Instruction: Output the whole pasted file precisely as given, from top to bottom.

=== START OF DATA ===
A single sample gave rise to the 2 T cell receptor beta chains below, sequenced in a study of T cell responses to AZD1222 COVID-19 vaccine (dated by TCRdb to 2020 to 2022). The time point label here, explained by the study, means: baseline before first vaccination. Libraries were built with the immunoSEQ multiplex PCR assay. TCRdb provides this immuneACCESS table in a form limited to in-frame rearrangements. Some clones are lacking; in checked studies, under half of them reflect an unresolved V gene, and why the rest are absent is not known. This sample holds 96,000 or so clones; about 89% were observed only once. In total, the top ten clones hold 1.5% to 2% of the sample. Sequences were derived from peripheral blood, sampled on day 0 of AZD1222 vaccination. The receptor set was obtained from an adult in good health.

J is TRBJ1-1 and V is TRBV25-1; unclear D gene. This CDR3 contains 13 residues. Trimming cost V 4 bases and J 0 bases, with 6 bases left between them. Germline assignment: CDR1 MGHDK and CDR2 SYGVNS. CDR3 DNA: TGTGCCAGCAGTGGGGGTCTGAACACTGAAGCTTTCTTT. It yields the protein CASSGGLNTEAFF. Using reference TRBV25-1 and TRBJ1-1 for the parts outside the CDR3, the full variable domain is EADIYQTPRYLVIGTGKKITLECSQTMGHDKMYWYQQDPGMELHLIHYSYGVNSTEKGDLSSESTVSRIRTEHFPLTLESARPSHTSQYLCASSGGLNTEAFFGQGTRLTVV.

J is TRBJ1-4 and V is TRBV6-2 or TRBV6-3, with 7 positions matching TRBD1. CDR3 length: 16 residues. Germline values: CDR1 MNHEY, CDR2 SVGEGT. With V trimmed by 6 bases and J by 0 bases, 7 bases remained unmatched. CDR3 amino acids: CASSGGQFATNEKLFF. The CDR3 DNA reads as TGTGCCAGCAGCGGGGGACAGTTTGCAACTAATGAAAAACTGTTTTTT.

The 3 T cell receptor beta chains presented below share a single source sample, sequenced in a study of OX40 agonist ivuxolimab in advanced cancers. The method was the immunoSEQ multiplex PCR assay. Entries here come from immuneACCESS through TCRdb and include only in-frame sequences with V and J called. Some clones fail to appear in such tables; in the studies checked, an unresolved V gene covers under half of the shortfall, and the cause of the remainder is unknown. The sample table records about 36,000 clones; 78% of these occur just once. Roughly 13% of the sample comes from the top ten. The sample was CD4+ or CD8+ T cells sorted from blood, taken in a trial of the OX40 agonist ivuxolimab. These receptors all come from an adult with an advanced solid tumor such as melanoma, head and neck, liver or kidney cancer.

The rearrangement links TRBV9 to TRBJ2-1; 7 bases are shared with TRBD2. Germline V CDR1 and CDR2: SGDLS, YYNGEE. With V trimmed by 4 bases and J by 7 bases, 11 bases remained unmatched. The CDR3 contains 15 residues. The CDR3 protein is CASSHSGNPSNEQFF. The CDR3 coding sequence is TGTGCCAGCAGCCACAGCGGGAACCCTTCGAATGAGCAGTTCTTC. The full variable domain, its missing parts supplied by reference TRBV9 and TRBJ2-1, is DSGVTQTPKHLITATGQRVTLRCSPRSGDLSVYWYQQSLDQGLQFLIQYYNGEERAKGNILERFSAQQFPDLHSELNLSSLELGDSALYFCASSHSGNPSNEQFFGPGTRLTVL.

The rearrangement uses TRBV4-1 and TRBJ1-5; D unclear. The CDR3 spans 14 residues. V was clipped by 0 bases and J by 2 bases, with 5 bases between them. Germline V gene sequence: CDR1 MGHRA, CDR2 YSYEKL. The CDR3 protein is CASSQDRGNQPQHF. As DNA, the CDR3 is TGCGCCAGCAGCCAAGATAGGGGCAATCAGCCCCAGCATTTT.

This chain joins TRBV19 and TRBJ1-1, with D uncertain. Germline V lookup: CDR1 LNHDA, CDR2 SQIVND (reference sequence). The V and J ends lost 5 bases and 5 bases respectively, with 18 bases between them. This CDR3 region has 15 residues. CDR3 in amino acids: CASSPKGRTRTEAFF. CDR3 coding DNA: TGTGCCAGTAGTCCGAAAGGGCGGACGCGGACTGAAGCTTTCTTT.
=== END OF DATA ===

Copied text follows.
A single sample gave rise to the 2 T cell receptor beta chains below, sequenced in a study of T cell responses to AZD1222 COVID-19 vaccine (dated by TCRdb to 2020 to 2022). The time point label here, explained by the study, means: baseline before first vaccination. Libraries were built with the immunoSEQ multiplex PCR assay. TCRdb provides this immuneACCESS table in a form limited to in-frame rearrangements. Some clones are lacking; in checked studies, under half of them reflect an unresolved V gene, and why the rest are absent is not known. This sample holds 96,000 or so clones; about 89% were observed only once. In total, the top ten clones hold 1.5% to 2% of the sample. Sequences were derived from peripheral blood, sampled on day 0 of AZD1222 vaccination. The receptor set was obtained from an adult in good health.

J is TRBJ1-1 and V is TRBV25-1; unclear D gene. This CDR3 contains 13 residues. Trimming cost V 4 bases and J 0 bases, with 6 bases left between them. Germline assignment: CDR1 MGHDK and CDR2 SYGVNS. CDR3 DNA: TGTGCCAGCAGTGGGGGTCTGAACACTGAAGCTTTCTTT. It yields the protein CASSGGLNTEAFF. Using reference TRBV25-1 and TRBJ1-1 for the parts outside the CDR3, the full variable domain is EADIYQTPRYLVIGTGKKITLECSQTMGHDKMYWYQQDPGMELHLIHYSYGVNSTEKGDLSSESTVSRIRTEHFPLTLESARPSHTSQYLCASSGGLNTEAFFGQGTRLTVV.

J is TRBJ1-4 and V is TRBV6-2 or TRBV6-3, with 7 positions matching TRBD1. CDR3 length: 16 residues. Germline values: CDR1 MNHEY, CDR2 SVGEGT. With V trimmed by 6 bases and J by 0 bases, 7 bases remained unmatched. CDR3 amino acids: CASSGGQFATNEKLFF. The CDR3 DNA reads as TGTGCCAGCAGCGGGGGACAGTTTGCAACTAATGAAAAACTGTTTTTT.

The 3 T cell receptor beta chains presented below share a single source sample, sequenced in a study of OX40 agonist ivuxolimab in advanced cancers. The method was the immunoSEQ multiplex PCR assay. Entries here come from immuneACCESS through TCRdb and include only in-frame sequences with V and J called. Some clones fail to appear in such tables; in the studies checked, an unresolved V gene covers under half of the shortfall, and the cause of the remainder is unknown. The sample table records about 36,000 clones; 78% of these occur just once. Roughly 13% of the sample comes from the top ten. The sample was CD4+ or CD8+ T cells sorted from blood, taken in a trial of the OX40 agonist ivuxolimab. These receptors all come from an adult with an advanced solid tumor such as melanoma, head and neck, liver or kidney cancer.

The rearrangement links TRBV9 to TRBJ2-1; 7 bases are shared with TRBD2. Germline V CDR1 and CDR2: SGDLS, YYNGEE. With V trimmed by 4 bases and J by 7 bases, 11 bases remained unmatched. The CDR3 contains 15 residues. The CDR3 protein is CASSHSGNPSNEQFF. The CDR3 coding sequence is TGTGCCAGCAGCCACAGCGGGAACCCTTCGAATGAGCAGTTCTTC. The full variable domain, its missing parts supplied by reference TRBV9 and TRBJ2-1, is DSGVTQTPKHLITATGQRVTLRCSPRSGDLSVYWYQQSLDQGLQFLIQYYNGEERAKGNILERFSAQQFPDLHSELNLSSLELGDSALYFCASSHSGNPSNEQFFGPGTRLTVL.

The rearrangement uses TRBV4-1 and TRBJ1-5; D unclear. The CDR3 spans 14 residues. V was clipped by 0 bases and J by 2 bases, with 5 bases between them. Germline V gene sequence: CDR1 MGHRA, CDR2 YSYEKL. The CDR3 protein is CASSQDRGNQPQHF. As DNA, the CDR3 is TGCGCCAGCAGCCAAGATAGGGGCAATCAGCCCCAGCATTTT.

This chain joins TRBV19 and TRBJ1-1, with D uncertain. Germline V lookup: CDR1 LNHDA, CDR2 SQIVND (reference sequence). The V and J ends lost 5 bases and 5 bases respectively, with 18 bases between them. This CDR3 region has 15 residues. CDR3 in amino acids: CASSPKGRTRTEAFF. CDR3 coding DNA: TGTGCCAGTAGTCCGAAAGGGCGGACGCGGACTGAAGCTTTCTTT.